Attesting witnesses to a will are competent to give an opinion as to the mental capacity of the testator when the will was made, without other qualification as to association with the decedent and without stating facts on which the conclusion is based.

He cited earlier cases, Lowery v. Lowery, 225 Ala. 376, 143 So. 556 (1932), and Shirley v. Ezell, 180 Ala. 352, 60 So. 905 (1913), as being in accord with that proposition of law. Inasmuch as one of the two grounds on which the will was claimed to be invalid was insanity, we are of the opinion that the proponents' cause was prejudiced when this testimony was erroneously disallowed.

Also, we believe it to be of not little importance that the trial court refused to allow the admission of an alleged prior will of Delie Bennett dated March 13, 1957. The alleged 1957 will was offered for two purposes. It was offered as proof of testamentary capacity and to show that the deceased was signing documents by a mark as far back as 1957. Both the issue of mental capacity, and the question of the execution of the will were hotly contested in the trial court. In Towles v. Pettus, 244 Ala. 192, 12 So.2d 357 (1943), this court held:

The execution of a former will in conformity with a fixed purpose entertained and expressed by the alleged testator is admissible in the proof of testamentary capacity.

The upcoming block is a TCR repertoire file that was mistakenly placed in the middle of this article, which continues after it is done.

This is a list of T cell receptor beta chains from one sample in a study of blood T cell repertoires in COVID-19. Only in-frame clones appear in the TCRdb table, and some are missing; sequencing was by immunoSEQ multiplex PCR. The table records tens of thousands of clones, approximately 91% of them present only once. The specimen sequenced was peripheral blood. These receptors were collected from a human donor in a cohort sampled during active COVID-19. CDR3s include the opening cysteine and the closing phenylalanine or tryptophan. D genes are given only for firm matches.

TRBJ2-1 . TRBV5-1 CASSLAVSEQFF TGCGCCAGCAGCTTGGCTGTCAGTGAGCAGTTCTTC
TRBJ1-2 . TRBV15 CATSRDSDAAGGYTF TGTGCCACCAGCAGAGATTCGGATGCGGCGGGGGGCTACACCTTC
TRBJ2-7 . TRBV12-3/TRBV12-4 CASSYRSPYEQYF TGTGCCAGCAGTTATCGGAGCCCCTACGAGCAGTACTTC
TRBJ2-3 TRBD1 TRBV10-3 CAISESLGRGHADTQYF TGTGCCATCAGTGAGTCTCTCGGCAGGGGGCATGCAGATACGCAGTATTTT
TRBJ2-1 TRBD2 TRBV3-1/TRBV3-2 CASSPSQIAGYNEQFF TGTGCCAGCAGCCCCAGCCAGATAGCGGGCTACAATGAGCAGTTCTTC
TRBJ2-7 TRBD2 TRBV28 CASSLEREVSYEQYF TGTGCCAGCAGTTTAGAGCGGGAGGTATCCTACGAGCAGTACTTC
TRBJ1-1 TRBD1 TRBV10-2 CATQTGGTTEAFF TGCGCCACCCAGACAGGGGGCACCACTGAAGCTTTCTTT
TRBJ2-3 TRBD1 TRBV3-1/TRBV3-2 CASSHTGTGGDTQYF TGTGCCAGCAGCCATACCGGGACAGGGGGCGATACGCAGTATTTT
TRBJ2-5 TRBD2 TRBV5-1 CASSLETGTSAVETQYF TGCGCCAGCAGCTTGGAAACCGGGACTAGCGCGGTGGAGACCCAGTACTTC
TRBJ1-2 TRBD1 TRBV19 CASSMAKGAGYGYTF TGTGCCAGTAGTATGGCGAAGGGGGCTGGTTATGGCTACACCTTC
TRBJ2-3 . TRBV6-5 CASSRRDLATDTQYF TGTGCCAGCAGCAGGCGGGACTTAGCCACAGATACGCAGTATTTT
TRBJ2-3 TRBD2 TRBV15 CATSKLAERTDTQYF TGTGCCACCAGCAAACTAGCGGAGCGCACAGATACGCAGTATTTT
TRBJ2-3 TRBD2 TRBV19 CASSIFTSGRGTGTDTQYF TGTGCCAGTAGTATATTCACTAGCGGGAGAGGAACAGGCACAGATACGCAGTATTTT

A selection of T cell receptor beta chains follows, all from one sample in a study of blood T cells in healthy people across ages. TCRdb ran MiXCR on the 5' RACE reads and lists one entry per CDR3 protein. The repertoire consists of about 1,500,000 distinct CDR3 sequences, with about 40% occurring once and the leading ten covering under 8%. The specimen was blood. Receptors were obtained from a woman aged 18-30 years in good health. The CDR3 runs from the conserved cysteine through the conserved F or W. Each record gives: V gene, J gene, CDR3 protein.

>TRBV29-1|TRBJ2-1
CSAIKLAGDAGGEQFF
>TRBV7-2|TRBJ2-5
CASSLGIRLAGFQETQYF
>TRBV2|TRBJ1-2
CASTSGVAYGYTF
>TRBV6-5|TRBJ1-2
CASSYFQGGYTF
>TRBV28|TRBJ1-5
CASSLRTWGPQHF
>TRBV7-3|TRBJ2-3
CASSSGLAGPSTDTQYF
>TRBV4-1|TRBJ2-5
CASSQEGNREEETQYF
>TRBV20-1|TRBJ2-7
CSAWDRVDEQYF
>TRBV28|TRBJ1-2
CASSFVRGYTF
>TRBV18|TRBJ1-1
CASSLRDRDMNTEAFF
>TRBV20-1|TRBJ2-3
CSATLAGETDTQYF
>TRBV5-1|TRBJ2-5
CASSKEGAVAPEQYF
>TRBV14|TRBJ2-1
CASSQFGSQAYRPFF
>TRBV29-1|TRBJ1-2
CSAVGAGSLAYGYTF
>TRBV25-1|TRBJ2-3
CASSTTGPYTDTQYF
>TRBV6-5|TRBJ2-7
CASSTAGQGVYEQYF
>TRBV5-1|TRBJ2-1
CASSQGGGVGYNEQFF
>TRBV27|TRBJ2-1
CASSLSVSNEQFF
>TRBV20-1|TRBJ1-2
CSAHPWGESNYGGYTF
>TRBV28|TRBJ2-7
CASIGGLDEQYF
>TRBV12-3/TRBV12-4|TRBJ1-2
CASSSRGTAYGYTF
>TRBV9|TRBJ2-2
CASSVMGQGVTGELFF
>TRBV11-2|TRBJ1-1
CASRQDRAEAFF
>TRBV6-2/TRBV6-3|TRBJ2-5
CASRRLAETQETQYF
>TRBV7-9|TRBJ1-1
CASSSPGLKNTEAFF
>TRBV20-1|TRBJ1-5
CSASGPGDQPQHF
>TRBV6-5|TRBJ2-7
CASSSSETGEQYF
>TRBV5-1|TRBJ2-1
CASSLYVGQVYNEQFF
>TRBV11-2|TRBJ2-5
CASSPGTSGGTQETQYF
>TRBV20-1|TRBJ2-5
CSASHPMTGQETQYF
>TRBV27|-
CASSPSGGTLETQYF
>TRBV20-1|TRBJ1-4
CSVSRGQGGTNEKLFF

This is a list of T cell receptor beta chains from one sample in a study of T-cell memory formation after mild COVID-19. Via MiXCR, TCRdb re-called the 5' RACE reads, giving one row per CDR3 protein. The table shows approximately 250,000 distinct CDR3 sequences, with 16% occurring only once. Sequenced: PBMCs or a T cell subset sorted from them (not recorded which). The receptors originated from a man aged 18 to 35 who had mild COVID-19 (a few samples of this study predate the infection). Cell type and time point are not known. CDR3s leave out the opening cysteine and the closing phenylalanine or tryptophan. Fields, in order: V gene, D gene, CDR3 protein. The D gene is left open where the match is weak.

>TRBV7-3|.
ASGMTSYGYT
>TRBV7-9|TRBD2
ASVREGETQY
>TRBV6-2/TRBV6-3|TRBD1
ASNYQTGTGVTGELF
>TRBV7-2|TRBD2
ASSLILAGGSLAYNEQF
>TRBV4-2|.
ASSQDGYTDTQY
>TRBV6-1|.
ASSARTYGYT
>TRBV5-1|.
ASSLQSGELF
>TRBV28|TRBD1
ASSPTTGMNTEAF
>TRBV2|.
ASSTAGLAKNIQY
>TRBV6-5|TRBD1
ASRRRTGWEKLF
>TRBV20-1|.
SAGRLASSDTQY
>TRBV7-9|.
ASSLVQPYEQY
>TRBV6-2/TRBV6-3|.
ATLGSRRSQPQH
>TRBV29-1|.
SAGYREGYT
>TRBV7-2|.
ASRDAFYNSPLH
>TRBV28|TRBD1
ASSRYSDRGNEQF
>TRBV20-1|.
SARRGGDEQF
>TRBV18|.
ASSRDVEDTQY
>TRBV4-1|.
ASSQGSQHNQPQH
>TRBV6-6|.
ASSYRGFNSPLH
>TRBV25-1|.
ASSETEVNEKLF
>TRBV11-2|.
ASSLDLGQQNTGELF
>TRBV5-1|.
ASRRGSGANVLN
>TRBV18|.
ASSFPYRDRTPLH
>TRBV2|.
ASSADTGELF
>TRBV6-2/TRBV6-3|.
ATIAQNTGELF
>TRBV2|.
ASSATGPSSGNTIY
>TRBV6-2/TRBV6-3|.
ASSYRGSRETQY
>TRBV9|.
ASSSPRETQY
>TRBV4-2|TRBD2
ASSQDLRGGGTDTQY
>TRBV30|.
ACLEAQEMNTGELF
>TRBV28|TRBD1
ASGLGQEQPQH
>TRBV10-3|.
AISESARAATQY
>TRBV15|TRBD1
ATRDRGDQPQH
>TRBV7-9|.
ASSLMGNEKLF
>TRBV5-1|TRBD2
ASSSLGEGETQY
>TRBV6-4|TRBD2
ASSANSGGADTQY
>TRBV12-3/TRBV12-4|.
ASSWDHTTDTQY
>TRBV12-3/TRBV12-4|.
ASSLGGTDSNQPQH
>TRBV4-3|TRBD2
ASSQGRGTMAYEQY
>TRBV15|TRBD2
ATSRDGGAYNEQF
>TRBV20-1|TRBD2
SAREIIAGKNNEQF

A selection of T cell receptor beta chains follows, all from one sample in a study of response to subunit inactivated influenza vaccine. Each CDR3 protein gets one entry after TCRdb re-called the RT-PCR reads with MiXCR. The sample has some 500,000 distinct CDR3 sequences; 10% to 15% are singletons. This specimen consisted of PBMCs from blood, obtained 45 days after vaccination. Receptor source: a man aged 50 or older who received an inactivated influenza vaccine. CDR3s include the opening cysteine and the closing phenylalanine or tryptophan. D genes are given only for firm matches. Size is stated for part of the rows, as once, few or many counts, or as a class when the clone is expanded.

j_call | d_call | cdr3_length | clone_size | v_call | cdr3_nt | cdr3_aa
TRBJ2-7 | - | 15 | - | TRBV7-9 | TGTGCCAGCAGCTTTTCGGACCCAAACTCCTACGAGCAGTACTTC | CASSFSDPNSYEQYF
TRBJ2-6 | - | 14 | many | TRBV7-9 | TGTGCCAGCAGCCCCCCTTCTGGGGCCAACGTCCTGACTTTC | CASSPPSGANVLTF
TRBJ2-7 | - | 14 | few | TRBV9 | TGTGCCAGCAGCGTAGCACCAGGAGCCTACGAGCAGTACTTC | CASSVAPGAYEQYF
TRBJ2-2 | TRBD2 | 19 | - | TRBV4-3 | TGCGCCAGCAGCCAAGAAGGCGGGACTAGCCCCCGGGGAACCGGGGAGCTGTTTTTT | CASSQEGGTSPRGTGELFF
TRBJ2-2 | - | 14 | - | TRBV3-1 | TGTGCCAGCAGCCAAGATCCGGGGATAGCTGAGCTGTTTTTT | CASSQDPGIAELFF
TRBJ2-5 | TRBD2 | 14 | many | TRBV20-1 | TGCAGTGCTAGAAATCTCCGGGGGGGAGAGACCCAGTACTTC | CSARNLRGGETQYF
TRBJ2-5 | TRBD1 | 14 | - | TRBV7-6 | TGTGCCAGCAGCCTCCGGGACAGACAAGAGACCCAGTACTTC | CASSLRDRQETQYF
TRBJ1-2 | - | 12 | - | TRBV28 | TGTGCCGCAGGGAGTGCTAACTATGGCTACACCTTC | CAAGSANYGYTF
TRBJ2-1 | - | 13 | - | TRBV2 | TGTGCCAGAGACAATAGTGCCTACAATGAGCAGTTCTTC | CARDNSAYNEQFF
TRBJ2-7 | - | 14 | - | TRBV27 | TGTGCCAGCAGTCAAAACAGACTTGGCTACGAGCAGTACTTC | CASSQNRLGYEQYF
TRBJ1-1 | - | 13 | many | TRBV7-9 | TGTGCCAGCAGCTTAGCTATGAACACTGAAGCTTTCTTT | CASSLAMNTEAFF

The converse is also true. In Hughes v. Hughes' Executor, 31 Ala. 519 (1858), this court reversed the judgment of the trial court because it failed to allow a former will into evidence which showed non-conformity with the will being offered for probate.

The reason given by the trial judge for refusing to admit the 1957 will was that it was too remote in time to the present controversy — but the length of time between the 1957 will and the 1974 will is the very aspect of this testimony that makes it favorable to the proponents. Where a person acts consistently with a purpose he had many years back (and presumably when his mind was stronger and clearer), this is very persuasive evidence that the testator had sufficient testamentary capacity when he made a later will. We conclude that the 1957 will should have been admitted.

The appellant claims as a further basis for reversal the failure of the trial court to allow the proponents' attorney to cross-examine contestants on their financial condition. The attorney sought to show that the reason the testatrix willed her property to a daughter and grandchildren as opposed to willing her property to her children exclusively, was that the children were financially secure and had homes, while the grandchildren were not financially secure. The evidence was ruled inadmissible on the ground that it was immaterial. This testimony cannot be considered as immaterial. It goes to show the motivation of the testatrix in making the disposition she is claimed to have made in the will offered by the proponents. Eastis v. Montgomery, 95 Ala. 486, 11 So. 204 (1891). Dean Gamble has stated the rule as follows: